Nuclear weapons tests in Australia

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Map showing nuclear test sites in Australia

The United Kingdom conducted 12 major nuclear weapons tests in Australia between 1952 and 1957. These explosions occurred at the Montebello Islands, Emu Field and Maralinga.[1]

Several books have been written about nuclear weapons testing in Australia. These include Britain, Australia and the Bomb, Maralinga: Australia's Nuclear Waste Cover-up and My Australian Story: Atomic Testing: The Diary of Anthony Brown, Woomera, 1953. In 2006 Wakefield Press published Beyond belief: the British bomb tests: Australia's veterans speak out by Roger Cross and veteran and whistleblower, Avon Hudson.

Sites[edit]

The British conducted testing in the Pacific Ocean at Malden Island and Kiritimati known at the time as Christmas Island (not to be confused with Christmas Island in the Indian Ocean) between 1957 and 1958.[2] These were airbursts mostly occurring over water or suspended a few hundred metres above the ground by balloon.[2]

In Australia there were three sites. Testing was carried out between 1952 and 1957 and was mostly done at the surface.[2] A few hundred smaller scale tests were conducted at both Emu Field and Maralinga between 1953 and 1963.[3]

Monte Bello Islands[edit]

Two separate atomic test projects occurred at the islands, the first being Operation Hurricane and the second being Operation Mosaic

Major tests at Monte Bello Islands[1]
Name Date[4] Yield[4] Type
Operation Hurricane/Mosaic
Hurricane 3 October 1952 11:15 25 kt in the Hull of HMS Plym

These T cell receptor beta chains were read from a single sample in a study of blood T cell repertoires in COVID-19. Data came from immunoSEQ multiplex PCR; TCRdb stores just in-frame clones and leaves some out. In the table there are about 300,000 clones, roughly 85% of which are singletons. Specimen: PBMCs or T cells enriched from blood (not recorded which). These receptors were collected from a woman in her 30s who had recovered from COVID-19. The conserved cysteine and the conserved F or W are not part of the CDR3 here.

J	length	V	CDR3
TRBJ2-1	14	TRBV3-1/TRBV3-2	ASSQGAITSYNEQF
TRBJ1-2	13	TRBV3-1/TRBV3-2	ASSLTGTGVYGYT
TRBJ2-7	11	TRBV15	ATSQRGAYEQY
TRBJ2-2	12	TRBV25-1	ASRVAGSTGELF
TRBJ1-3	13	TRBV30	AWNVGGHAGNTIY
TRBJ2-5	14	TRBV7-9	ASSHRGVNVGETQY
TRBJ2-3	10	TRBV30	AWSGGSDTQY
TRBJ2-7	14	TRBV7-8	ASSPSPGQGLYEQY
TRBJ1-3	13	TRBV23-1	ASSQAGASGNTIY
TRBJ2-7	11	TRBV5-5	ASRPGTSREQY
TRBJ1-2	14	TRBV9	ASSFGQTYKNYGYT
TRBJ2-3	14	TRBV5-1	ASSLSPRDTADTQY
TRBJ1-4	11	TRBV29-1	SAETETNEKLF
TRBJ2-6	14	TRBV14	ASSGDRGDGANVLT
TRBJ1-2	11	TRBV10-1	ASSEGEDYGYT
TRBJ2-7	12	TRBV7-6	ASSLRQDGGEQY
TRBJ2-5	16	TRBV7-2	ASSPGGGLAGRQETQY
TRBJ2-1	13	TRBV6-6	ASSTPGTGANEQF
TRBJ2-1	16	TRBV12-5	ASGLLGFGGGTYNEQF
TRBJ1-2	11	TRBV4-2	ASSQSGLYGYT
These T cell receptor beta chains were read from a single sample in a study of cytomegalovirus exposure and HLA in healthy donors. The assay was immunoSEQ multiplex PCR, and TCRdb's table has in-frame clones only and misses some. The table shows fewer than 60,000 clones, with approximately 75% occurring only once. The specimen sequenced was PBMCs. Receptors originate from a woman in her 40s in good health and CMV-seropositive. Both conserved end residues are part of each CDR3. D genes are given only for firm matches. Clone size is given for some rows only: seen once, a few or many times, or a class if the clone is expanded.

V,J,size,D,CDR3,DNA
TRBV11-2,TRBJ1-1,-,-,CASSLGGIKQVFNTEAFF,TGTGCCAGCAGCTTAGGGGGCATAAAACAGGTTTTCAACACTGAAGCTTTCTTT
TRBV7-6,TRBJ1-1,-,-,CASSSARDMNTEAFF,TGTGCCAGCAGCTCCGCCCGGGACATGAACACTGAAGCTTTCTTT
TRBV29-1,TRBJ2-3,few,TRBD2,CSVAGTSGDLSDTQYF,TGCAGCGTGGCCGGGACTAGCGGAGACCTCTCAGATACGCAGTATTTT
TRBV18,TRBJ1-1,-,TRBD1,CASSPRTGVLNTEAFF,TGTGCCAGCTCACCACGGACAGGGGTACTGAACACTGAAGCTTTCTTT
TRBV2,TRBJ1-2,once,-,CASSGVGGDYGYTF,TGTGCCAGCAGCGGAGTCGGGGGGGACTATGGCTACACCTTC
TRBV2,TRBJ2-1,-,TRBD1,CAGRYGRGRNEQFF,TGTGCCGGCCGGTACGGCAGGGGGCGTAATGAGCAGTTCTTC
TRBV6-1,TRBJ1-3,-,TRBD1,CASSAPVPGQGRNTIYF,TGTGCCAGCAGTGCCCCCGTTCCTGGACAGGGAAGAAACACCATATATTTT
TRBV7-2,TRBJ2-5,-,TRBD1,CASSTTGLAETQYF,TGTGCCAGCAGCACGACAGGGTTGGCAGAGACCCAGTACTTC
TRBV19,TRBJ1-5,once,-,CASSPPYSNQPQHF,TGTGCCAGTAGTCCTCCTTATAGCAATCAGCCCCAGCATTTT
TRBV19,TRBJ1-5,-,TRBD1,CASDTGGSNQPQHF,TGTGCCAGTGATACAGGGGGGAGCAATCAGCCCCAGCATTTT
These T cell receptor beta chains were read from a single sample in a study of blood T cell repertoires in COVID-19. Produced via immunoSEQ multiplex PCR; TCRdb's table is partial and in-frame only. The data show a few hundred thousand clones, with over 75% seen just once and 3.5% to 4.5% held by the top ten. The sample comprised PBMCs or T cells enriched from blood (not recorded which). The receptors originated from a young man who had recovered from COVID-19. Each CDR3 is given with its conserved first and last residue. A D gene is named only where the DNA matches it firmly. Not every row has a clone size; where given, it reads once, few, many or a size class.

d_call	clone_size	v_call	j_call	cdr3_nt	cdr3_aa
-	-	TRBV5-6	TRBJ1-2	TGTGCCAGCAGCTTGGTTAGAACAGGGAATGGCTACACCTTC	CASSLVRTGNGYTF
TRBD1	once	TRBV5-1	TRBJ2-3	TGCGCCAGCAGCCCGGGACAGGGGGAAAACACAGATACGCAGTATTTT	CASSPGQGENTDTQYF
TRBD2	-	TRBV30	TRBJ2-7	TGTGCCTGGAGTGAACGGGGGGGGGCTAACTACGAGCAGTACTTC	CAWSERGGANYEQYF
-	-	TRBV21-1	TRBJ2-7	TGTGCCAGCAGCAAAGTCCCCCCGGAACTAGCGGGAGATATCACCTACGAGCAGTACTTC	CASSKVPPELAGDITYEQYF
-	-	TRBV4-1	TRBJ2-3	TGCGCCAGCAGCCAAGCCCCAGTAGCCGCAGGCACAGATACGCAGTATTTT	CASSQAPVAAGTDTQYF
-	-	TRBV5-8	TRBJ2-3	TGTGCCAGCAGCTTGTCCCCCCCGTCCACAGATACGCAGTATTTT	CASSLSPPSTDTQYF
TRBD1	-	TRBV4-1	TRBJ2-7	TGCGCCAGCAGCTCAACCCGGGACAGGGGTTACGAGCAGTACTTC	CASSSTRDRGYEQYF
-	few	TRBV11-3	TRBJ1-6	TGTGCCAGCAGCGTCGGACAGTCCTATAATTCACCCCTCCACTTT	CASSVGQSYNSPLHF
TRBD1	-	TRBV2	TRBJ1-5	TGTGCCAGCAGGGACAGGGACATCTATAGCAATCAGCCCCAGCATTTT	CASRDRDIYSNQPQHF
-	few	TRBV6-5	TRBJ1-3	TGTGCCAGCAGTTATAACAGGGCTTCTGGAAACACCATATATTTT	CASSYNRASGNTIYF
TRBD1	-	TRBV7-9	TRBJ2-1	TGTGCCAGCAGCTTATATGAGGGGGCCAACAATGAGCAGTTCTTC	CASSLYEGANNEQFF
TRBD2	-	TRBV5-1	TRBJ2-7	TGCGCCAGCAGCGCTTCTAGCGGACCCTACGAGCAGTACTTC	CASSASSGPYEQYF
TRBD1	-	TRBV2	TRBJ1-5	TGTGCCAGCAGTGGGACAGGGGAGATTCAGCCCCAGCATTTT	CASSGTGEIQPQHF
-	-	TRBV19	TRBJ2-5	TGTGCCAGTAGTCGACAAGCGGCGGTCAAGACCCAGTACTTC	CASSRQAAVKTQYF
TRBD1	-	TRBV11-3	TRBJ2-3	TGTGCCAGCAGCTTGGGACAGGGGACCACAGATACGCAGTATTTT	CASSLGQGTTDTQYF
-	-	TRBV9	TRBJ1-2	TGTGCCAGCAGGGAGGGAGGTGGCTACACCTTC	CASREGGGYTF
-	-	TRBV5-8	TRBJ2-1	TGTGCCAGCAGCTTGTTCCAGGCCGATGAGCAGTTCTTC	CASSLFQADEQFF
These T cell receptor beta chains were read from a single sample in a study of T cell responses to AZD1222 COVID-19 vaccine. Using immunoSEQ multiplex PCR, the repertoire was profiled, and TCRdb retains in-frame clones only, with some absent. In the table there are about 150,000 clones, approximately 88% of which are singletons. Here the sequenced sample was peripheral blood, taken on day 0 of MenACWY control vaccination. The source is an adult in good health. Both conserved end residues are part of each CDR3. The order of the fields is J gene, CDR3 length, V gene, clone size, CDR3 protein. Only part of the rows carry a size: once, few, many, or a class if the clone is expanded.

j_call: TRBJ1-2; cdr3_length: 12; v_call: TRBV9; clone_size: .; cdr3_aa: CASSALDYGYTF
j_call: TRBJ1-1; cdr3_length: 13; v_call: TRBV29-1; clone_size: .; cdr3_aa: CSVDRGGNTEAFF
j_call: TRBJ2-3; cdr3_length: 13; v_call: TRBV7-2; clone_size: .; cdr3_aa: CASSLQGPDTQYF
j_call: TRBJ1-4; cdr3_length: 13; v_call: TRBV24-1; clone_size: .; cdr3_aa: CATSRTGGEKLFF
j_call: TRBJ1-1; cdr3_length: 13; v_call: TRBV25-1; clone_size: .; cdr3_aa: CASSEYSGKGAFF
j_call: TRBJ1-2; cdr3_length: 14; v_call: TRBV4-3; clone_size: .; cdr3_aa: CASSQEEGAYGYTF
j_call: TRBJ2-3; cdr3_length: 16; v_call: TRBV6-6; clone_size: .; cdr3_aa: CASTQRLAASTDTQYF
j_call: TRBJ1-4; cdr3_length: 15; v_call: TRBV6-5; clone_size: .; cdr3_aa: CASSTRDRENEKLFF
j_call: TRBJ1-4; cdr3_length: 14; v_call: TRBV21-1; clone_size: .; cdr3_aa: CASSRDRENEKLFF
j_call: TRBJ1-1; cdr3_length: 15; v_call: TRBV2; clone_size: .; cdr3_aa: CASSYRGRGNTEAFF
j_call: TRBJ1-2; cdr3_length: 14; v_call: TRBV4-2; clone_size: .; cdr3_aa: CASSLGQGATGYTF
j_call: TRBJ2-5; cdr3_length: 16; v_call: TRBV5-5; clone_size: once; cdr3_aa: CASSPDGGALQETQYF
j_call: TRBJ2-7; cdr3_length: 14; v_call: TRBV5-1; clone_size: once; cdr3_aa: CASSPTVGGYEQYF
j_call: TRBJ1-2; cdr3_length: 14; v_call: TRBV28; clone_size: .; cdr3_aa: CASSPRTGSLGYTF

Mosaic One 16 May 1956 11:15 15 kt Tower
Mosaic Two 19 June 1956 10:14 60 kt Tower

Emu Field[edit]

The atomic tests at Emu Field in 1953 were known as Operation Totem

Major tests at Emu Field[1]
Name Date[4] Yield[4] Type
Operation Totem
Totem One 15 Oct 1953 07:00 10 kt Tower
Totem Two 27 Oct 1953 07:00 8 kt Tower

Maralinga[edit]

The atomic tests at Maralinga in 1957 were known as Operation Antler

A testing site at Maralinga was established in 1955, close to a siding along the Trans-Australian Railway. Because supplies could be brought to the site via rail, it was preferred over Emu Field. A total of seven major tests were conducted at Maralinga. Both the Federal government and Australian newspapers at the time were very supportive of the tests.[5] In 1952, the Liberal Government passed legislation, the Defence (Special Undertakings) Act 1952, which allowed the British Government access to remote parts of Australia to undertake atmospheric nuclear weapons tests. The general public were largely unaware of the risks from the testing program, stemming from official secrecy about the testing program and the remote locations of the test sites.

Before the tests could begin the Maralinga Tjarutja, the traditional Aboriginal owners of the land, had to be removed.[6]

An air base at nearby Woomera, which had been used for rocket testing, was initially used as a base from which planes were flown for testing of the bomb clouds.[6]

Major tests at Maralinga[1]
Name Date[4] Yield[4] Type
Operation Buffalo
One tree 27 Sep 1956 17:00 12.9 kt Tower
Marcoo 04 Oct 1956 16:30 1.4 kt Ground-level
Kite 11 Oct 1956 14:27 2.9 kt Airdrop
Breakaway 22 Oct 1956 00:05 10.8 kt Tower
Operation Antler
Tadje 14 Sep 1957 14:35 0.93 kt Tower
Biak 25 Sep 1957 10:00 5.67 kt Tower
Taranaki 09 Oct 1957 16:15 26.6 kt Balloon